Note that o was hard pressed to give up the LAB tone curve as well. I know it, I’m comfortable with it, I understand the way it works. But Filmic + TE is easier.I have old edits where the file is flat that I needed to use two masked tone curves to get it right. Filmic and TE let me add enough contrast that multiple modules aren’t necessary.

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Mainly depends on how you set your exposure.

I use tone equalizer before (underneath) exposure to tame the highlights in extreme cases. 0ev is then always your highest white point, since almost nothing has been done to the data yet.

But normally I do what most others do : activate it (let it sit in the pipeline where it sits itself by default), go to the advanced tab, and then hover your mouse over parts of the image you want to make brighter or darker, and give little nudges with the scroll wheel.
I don’t care what the values are reading, I just hover and scroll without looking at the tool.

Almost always this is used to make a darker part a bit brighter if filmic crushes it too much.

If filmics output is too flat I can also use one of the tone curve presets inside TE to give some contrast. Although then I always change the 0ev part (in simple or advanced) to be back at 0, so to not change the highlights that I have set already.
I do this if the image is too flat but I don’t want to mess with local contrast too much (faces / portraits for example).

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And always the big benefit of the modern tools is that it doesn’t destroy all the highlight data that is there but is too bright to be visible.

I think a normal old curve tool will destroy everything over 1.0 before filmic has a chance to map it.

If you use them after (above) filmic it’s OK, but for me you might as well use TE.

I also like that it starts as a flat horizontal line instead of a diagonal line up. I know this is against the convention, but for making adjustments it makes more sense to me. Easier to see what is happening at every point (making it brighter or darker).

And apparently it’s better at preserving the correct chromatic representation when the brightness changes, but my adjustments have never been too strong to notice that.

I wrote a long description here, but realised that the best explanation is: darktable 3.0 : dodging and burning with the tone equalizer - YouTube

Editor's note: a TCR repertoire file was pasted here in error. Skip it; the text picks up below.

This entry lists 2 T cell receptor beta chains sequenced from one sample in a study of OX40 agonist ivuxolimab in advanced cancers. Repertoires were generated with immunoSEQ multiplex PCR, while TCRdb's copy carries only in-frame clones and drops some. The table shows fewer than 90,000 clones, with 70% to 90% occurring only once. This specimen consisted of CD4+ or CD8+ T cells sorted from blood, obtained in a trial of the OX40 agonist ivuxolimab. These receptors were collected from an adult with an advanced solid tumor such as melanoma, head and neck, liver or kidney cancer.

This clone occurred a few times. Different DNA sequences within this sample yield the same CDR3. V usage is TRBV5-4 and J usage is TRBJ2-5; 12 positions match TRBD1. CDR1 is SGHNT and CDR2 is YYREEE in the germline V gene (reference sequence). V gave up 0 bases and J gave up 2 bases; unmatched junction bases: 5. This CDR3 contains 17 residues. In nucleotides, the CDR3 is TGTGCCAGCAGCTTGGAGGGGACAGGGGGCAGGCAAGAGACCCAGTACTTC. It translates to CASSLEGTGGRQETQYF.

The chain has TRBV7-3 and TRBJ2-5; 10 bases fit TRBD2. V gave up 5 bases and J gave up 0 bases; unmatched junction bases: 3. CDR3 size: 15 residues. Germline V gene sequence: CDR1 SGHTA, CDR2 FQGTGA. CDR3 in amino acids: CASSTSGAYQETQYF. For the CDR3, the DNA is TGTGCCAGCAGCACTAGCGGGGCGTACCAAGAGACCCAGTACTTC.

Anyway, I won’t delete it:
When you use tone equalizer in any of the preserve details modes, it’ll blur the image to create a mask; you then use the various controls under mask post-processing to get it (the brightness of the mask) to fit into that 8 EV range. The use of the mask guarantees that pixels in an area (unless separated by an edge) are treated the same way: the same adjustment, defined by the brightness of the mask covering them and the adjustment you set for that mask brightness level, will be applied, thus local contrast (the relative brightness of pixels) is maintained.

Suppose you want to compress the dynamic range (reduce global contrast) a bit. This could be done with an inverse S curve: you’d lower highlights and raise shadows. If you apply that curve without detail preservation (that is, on a pixel-by-pixel basis), a bright and a dark pixel next to each-other will end up with less of a difference → local contrast is lost. With preserve details, if the area containing those pixels is dark, both pixels will be brightened; if it’s bright, both will be darkened. That way, global contrast is reduced (brighter areas become less bright, darker areas become less dark), but local contrast (the bright pixel’s brightness compared to its dark neighbour) is maintaned.


I sometime let it go one way or the other and use 2 instances and focus one on highlights and one on darker tones…at least for a complicated image as then you target those areas in the one instance and not try to fix everything with one…


I have experienced this many times.
I tweak the sliders to make the grey bar under “mask post-processing” cover much of the shown interval but the histogram under the advanced tab turns afterwards out to have turned very flat like in your example.
Can anyone explain why this is happening and how to avoid this situation or systematically change the settings so that the histogram (and mask) becomes useful?

For myself, I depend on the Tone Equalizer just about always.

The big difference between the tone/base curve and the tone equalizer is that the former are tonal adjustments, while the latter is a spacial change.

The curves affect all pixels of a particular brightness the very same way. The equalizer segments the image into areas, then changes exposure smoothly in these areas.

Say you reduced highlights and lifted shadows. With the curve, this will reduce contrast in every part of the image. With the EQ, contrast within each region will remain unchanged, but the overall dynamic range is reduced. This looks more natural in most images.

The downside is, the tone EQ can produce subtle halos if pushed too far. Look for them in the little preview at the top left of the screen. They can be hard to spot in the full-screen view. (And the halos are much better-behaved than e.g. Lightroom’s Shadows and Highlights slider).

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…and the halos can be reduced by adjusting ‘smoothing diameter’ and ‘edges refinement’ in masking, at the expense of local contrast. It gives you the choice of having your cake or eating it…